On a 32bit Windows Operating System a software program can theoretically allocate a maximum of 2GB 2 Gigabytes to a single object (such as a the SHAZAM static memory array) without the ‘large address space aware’ flag set in its executable image. However, our tests show that the maximum single memory array that a 32bit Windows operating system will ACTUALLY allow appears to be around 1.4 Gigabytes whether or not that flag is set. Looking around the internet, this seems to be a fairly common boundary that other software such as the Java Virtual Machine, .NET runtime etc come up against.

SHAZAM is more than capable of handling the amount of data you are talking about - many times over. If you would like us to demonstrate this with your dataset please email help@econometrics.com and we can work out a way to test it with your dataset for you.

On a 64bit Windows Operating System the maximum allocatable memory array is probably well into the Terabyte range - a limit we still haven't found yet (although it is probably around 8 Terabytes). However, only the 64bit version of the forthcoming SHAZAM version 11 will be is able to utilise that but this allocate that much memory. SHAZAM version 11 is a free upgrade for new purchasers of SHAZAM version 10 at present.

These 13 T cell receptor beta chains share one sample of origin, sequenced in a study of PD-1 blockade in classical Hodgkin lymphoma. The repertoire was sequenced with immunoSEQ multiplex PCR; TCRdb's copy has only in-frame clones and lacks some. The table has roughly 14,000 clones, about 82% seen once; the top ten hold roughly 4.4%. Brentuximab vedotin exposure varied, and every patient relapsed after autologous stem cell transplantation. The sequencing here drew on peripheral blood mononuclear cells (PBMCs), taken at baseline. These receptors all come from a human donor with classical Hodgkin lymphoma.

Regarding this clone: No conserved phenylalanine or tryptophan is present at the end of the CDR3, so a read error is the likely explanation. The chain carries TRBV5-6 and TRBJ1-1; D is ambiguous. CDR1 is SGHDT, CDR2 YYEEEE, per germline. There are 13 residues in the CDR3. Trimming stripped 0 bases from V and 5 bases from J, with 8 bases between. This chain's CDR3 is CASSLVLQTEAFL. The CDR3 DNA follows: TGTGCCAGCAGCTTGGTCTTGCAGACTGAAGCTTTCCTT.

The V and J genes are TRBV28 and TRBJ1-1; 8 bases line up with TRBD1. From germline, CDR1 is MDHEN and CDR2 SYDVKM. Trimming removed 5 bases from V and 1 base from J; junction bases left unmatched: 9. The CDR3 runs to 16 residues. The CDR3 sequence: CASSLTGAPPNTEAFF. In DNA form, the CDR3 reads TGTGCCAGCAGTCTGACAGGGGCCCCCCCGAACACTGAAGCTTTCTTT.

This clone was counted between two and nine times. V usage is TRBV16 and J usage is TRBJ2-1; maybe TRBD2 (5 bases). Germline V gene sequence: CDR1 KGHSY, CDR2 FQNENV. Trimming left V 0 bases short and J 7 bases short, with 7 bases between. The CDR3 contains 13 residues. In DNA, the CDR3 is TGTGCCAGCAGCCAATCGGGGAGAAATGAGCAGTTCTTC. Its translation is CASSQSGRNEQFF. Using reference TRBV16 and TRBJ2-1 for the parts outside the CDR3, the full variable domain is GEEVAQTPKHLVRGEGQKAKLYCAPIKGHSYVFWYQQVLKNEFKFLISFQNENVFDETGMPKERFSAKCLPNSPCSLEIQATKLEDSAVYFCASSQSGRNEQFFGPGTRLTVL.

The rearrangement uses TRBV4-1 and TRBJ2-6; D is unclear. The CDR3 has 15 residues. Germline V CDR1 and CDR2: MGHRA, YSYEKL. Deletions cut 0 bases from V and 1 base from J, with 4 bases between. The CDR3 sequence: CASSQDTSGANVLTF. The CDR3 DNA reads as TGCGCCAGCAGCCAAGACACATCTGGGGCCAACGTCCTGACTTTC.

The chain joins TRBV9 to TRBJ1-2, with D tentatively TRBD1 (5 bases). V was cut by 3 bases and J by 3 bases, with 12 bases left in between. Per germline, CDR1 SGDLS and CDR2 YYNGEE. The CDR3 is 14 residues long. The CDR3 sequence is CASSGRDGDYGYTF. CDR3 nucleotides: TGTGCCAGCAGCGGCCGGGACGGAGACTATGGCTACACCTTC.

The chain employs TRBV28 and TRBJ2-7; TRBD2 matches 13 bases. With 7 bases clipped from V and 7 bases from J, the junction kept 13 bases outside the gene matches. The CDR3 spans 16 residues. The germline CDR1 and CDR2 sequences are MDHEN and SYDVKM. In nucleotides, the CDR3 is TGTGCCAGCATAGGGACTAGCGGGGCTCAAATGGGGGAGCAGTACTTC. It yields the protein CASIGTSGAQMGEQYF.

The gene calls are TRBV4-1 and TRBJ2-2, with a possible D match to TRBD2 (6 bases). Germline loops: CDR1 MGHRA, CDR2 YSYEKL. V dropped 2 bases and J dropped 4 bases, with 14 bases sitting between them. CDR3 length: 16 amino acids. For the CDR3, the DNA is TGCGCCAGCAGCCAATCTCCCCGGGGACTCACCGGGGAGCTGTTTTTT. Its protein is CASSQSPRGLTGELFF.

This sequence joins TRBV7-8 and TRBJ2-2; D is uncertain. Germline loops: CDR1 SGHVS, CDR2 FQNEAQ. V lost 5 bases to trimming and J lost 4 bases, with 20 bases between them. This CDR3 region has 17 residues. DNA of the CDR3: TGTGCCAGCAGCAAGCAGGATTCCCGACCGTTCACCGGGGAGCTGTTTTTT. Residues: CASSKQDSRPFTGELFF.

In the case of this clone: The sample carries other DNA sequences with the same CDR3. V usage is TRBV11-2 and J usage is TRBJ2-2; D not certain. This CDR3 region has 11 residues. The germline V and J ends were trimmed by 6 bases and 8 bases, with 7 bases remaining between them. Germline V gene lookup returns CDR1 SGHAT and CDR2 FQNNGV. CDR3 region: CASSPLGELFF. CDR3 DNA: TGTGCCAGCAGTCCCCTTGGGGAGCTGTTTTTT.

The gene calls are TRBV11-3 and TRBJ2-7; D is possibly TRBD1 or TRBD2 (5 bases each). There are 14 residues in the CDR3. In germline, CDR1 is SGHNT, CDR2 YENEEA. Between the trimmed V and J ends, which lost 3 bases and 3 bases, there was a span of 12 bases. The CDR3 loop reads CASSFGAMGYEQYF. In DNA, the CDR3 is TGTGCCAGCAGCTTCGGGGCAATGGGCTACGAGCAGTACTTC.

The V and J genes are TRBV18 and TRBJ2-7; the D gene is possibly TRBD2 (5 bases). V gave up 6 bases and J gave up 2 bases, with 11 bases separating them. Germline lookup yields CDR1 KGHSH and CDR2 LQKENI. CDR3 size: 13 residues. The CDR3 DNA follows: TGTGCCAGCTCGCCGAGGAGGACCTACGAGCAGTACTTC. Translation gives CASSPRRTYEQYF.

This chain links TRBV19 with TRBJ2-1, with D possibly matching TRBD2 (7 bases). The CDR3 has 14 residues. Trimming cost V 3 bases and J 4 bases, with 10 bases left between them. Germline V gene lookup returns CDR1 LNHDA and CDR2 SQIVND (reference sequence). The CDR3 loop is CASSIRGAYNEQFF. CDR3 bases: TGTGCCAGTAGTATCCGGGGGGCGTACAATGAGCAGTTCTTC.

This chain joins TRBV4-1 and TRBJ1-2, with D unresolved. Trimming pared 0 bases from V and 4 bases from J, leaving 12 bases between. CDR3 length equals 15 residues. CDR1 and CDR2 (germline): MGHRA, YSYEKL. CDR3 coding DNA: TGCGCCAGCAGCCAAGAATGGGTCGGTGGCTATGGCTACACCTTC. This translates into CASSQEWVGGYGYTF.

SHAZAM easily has the capacity to analyse is more than capable of analysing a dataset of these dimensions.

For maximum performance SHAZAM stores all data and performs all calculations within a contiguous static memory array and efficiently manages its own memory. this array. The maximum size of the static memory array is set using the PAR statement and the maximum that can be allocated depends on the operating system SHAZAM is running on. Users don't ordinarily have to adjust the PAR value however you will need to change it for the amount of data you are using.

If the PAR value is too small, SHAZAM will tell you what it needs to be depending on what sort of estimation is being done. So typically a user will run their SHAZAM estimation with their data, SHAZAM will first size up the scale of the problem and tell the user what the value of PAR should be if the PAR setting is too small.

On Windows the maximum size of the static memory array that can be allocated is limited by the amount of virtual memory (RAM plus paging file) on the computer.